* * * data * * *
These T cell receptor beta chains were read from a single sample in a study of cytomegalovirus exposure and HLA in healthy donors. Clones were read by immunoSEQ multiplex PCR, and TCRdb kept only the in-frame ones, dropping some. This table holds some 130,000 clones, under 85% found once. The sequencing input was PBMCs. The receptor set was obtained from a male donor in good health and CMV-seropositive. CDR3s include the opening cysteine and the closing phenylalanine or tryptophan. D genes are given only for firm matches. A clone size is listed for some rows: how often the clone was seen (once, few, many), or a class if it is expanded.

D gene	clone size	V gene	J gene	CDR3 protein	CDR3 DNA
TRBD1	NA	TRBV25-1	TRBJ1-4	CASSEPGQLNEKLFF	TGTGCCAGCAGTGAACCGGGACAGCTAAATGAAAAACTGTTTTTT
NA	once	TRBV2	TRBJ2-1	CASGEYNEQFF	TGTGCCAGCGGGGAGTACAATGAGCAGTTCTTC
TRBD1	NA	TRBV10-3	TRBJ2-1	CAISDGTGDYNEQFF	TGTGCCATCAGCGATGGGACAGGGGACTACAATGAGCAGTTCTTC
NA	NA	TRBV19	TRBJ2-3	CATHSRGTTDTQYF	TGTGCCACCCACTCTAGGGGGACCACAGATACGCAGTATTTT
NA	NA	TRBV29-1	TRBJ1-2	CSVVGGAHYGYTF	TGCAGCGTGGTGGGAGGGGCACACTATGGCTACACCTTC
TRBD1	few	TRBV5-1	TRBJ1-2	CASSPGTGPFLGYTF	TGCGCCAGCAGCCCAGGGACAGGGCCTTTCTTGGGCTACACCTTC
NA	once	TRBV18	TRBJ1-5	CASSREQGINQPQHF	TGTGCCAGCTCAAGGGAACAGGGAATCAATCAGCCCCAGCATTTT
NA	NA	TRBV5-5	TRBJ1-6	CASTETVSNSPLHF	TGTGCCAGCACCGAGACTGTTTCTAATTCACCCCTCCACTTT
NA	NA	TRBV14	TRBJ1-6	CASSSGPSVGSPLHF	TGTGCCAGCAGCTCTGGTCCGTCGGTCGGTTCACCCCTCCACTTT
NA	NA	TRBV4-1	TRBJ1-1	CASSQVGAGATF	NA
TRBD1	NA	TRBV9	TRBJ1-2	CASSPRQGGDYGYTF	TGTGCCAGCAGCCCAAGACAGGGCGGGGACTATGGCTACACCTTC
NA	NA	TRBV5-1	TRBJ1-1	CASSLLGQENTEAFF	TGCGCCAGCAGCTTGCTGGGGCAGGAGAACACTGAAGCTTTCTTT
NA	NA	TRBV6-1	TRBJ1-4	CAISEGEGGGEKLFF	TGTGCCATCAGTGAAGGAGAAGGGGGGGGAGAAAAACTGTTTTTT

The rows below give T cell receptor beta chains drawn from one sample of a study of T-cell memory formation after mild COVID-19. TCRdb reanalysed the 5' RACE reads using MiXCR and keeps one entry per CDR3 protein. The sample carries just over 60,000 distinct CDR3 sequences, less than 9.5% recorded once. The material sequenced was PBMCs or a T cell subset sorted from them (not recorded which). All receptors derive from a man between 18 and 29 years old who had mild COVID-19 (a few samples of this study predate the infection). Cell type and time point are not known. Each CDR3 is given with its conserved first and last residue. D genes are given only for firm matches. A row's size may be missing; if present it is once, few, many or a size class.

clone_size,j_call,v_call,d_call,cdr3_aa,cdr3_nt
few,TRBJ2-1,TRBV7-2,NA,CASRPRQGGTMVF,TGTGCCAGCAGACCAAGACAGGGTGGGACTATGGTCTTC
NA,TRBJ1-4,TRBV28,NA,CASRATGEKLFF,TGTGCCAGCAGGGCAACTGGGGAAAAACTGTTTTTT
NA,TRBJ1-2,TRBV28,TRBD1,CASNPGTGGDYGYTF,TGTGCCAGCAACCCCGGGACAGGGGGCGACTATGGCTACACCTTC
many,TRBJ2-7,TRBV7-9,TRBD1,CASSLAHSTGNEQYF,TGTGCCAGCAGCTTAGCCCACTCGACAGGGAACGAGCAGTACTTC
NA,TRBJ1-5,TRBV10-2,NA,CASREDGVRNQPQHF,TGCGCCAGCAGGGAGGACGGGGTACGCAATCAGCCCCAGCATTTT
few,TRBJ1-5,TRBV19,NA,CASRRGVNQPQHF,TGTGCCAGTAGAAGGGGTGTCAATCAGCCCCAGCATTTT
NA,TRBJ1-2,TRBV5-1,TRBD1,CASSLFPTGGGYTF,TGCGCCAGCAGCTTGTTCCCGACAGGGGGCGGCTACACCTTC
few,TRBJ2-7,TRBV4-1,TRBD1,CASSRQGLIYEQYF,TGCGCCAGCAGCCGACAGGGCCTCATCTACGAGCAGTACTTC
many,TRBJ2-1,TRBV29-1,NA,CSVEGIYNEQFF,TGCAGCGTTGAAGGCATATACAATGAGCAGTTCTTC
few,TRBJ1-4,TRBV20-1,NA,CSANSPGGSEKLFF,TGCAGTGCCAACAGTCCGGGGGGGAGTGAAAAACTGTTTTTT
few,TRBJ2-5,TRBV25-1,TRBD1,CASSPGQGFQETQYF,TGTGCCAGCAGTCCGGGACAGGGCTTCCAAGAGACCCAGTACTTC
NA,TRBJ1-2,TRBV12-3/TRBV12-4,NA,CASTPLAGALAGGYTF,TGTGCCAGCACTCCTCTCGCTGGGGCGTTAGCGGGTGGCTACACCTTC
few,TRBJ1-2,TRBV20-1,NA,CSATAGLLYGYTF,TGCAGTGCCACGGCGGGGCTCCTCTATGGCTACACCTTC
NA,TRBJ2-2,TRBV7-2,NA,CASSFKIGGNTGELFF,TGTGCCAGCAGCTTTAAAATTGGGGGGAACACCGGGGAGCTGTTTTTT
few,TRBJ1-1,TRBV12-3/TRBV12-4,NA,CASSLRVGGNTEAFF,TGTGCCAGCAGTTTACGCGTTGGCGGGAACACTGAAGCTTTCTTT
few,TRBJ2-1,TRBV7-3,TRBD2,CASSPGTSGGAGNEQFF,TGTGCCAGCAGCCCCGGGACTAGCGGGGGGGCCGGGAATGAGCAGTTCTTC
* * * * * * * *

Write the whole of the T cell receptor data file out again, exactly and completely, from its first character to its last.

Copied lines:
These T cell receptor beta chains were read from a single sample in a study of cytomegalovirus exposure and HLA in healthy donors. Clones were read by immunoSEQ multiplex PCR, and TCRdb kept only the in-frame ones, dropping some. This table holds some 130,000 clones, under 85% found once. The sequencing input was PBMCs. The receptor set was obtained from a male donor in good health and CMV-seropositive. CDR3s include the opening cysteine and the closing phenylalanine or tryptophan. D genes are given only for firm matches. A clone size is listed for some rows: how often the clone was seen (once, few, many), or a class if it is expanded.

D gene	clone size	V gene	J gene	CDR3 protein	CDR3 DNA
TRBD1	NA	TRBV25-1	TRBJ1-4	CASSEPGQLNEKLFF	TGTGCCAGCAGTGAACCGGGACAGCTAAATGAAAAACTGTTTTTT
NA	once	TRBV2	TRBJ2-1	CASGEYNEQFF	TGTGCCAGCGGGGAGTACAATGAGCAGTTCTTC
TRBD1	NA	TRBV10-3	TRBJ2-1	CAISDGTGDYNEQFF	TGTGCCATCAGCGATGGGACAGGGGACTACAATGAGCAGTTCTTC
NA	NA	TRBV19	TRBJ2-3	CATHSRGTTDTQYF	TGTGCCACCCACTCTAGGGGGACCACAGATACGCAGTATTTT
NA	NA	TRBV29-1	TRBJ1-2	CSVVGGAHYGYTF	TGCAGCGTGGTGGGAGGGGCACACTATGGCTACACCTTC
TRBD1	few	TRBV5-1	TRBJ1-2	CASSPGTGPFLGYTF	TGCGCCAGCAGCCCAGGGACAGGGCCTTTCTTGGGCTACACCTTC
NA	once	TRBV18	TRBJ1-5	CASSREQGINQPQHF	TGTGCCAGCTCAAGGGAACAGGGAATCAATCAGCCCCAGCATTTT
NA	NA	TRBV5-5	TRBJ1-6	CASTETVSNSPLHF	TGTGCCAGCACCGAGACTGTTTCTAATTCACCCCTCCACTTT
NA	NA	TRBV14	TRBJ1-6	CASSSGPSVGSPLHF	TGTGCCAGCAGCTCTGGTCCGTCGGTCGGTTCACCCCTCCACTTT
NA	NA	TRBV4-1	TRBJ1-1	CASSQVGAGATF	NA
TRBD1	NA	TRBV9	TRBJ1-2	CASSPRQGGDYGYTF	TGTGCCAGCAGCCCAAGACAGGGCGGGGACTATGGCTACACCTTC
NA	NA	TRBV5-1	TRBJ1-1	CASSLLGQENTEAFF	TGCGCCAGCAGCTTGCTGGGGCAGGAGAACACTGAAGCTTTCTTT
NA	NA	TRBV6-1	TRBJ1-4	CAISEGEGGGEKLFF	TGTGCCATCAGTGAAGGAGAAGGGGGGGGAGAAAAACTGTTTTTT

The rows below give T cell receptor beta chains drawn from one sample of a study of T-cell memory formation after mild COVID-19. TCRdb reanalysed the 5' RACE reads using MiXCR and keeps one entry per CDR3 protein. The sample carries just over 60,000 distinct CDR3 sequences, less than 9.5% recorded once. The material sequenced was PBMCs or a T cell subset sorted from them (not recorded which). All receptors derive from a man between 18 and 29 years old who had mild COVID-19 (a few samples of this study predate the infection). Cell type and time point are not known. Each CDR3 is given with its conserved first and last residue. D genes are given only for firm matches. A row's size may be missing; if present it is once, few, many or a size class.

clone_size,j_call,v_call,d_call,cdr3_aa,cdr3_nt
few,TRBJ2-1,TRBV7-2,NA,CASRPRQGGTMVF,TGTGCCAGCAGACCAAGACAGGGTGGGACTATGGTCTTC
NA,TRBJ1-4,TRBV28,NA,CASRATGEKLFF,TGTGCCAGCAGGGCAACTGGGGAAAAACTGTTTTTT
NA,TRBJ1-2,TRBV28,TRBD1,CASNPGTGGDYGYTF,TGTGCCAGCAACCCCGGGACAGGGGGCGACTATGGCTACACCTTC
many,TRBJ2-7,TRBV7-9,TRBD1,CASSLAHSTGNEQYF,TGTGCCAGCAGCTTAGCCCACTCGACAGGGAACGAGCAGTACTTC
NA,TRBJ1-5,TRBV10-2,NA,CASREDGVRNQPQHF,TGCGCCAGCAGGGAGGACGGGGTACGCAATCAGCCCCAGCATTTT
few,TRBJ1-5,TRBV19,NA,CASRRGVNQPQHF,TGTGCCAGTAGAAGGGGTGTCAATCAGCCCCAGCATTTT
NA,TRBJ1-2,TRBV5-1,TRBD1,CASSLFPTGGGYTF,TGCGCCAGCAGCTTGTTCCCGACAGGGGGCGGCTACACCTTC
few,TRBJ2-7,TRBV4-1,TRBD1,CASSRQGLIYEQYF,TGCGCCAGCAGCCGACAGGGCCTCATCTACGAGCAGTACTTC
many,TRBJ2-1,TRBV29-1,NA,CSVEGIYNEQFF,TGCAGCGTTGAAGGCATATACAATGAGCAGTTCTTC
few,TRBJ1-4,TRBV20-1,NA,CSANSPGGSEKLFF,TGCAGTGCCAACAGTCCGGGGGGGAGTGAAAAACTGTTTTTT
few,TRBJ2-5,TRBV25-1,TRBD1,CASSPGQGFQETQYF,TGTGCCAGCAGTCCGGGACAGGGCTTCCAAGAGACCCAGTACTTC
NA,TRBJ1-2,TRBV12-3/TRBV12-4,NA,CASTPLAGALAGGYTF,TGTGCCAGCACTCCTCTCGCTGGGGCGTTAGCGGGTGGCTACACCTTC
few,TRBJ1-2,TRBV20-1,NA,CSATAGLLYGYTF,TGCAGTGCCACGGCGGGGCTCCTCTATGGCTACACCTTC
NA,TRBJ2-2,TRBV7-2,NA,CASSFKIGGNTGELFF,TGTGCCAGCAGCTTTAAAATTGGGGGGAACACCGGGGAGCTGTTTTTT
few,TRBJ1-1,TRBV12-3/TRBV12-4,NA,CASSLRVGGNTEAFF,TGTGCCAGCAGTTTACGCGTTGGCGGGAACACTGAAGCTTTCTTT
few,TRBJ2-1,TRBV7-3,TRBD2,CASSPGTSGGAGNEQFF,TGTGCCAGCAGCCCCGGGACTAGCGGGGGGGCCGGGAATGAGCAGTTCTTC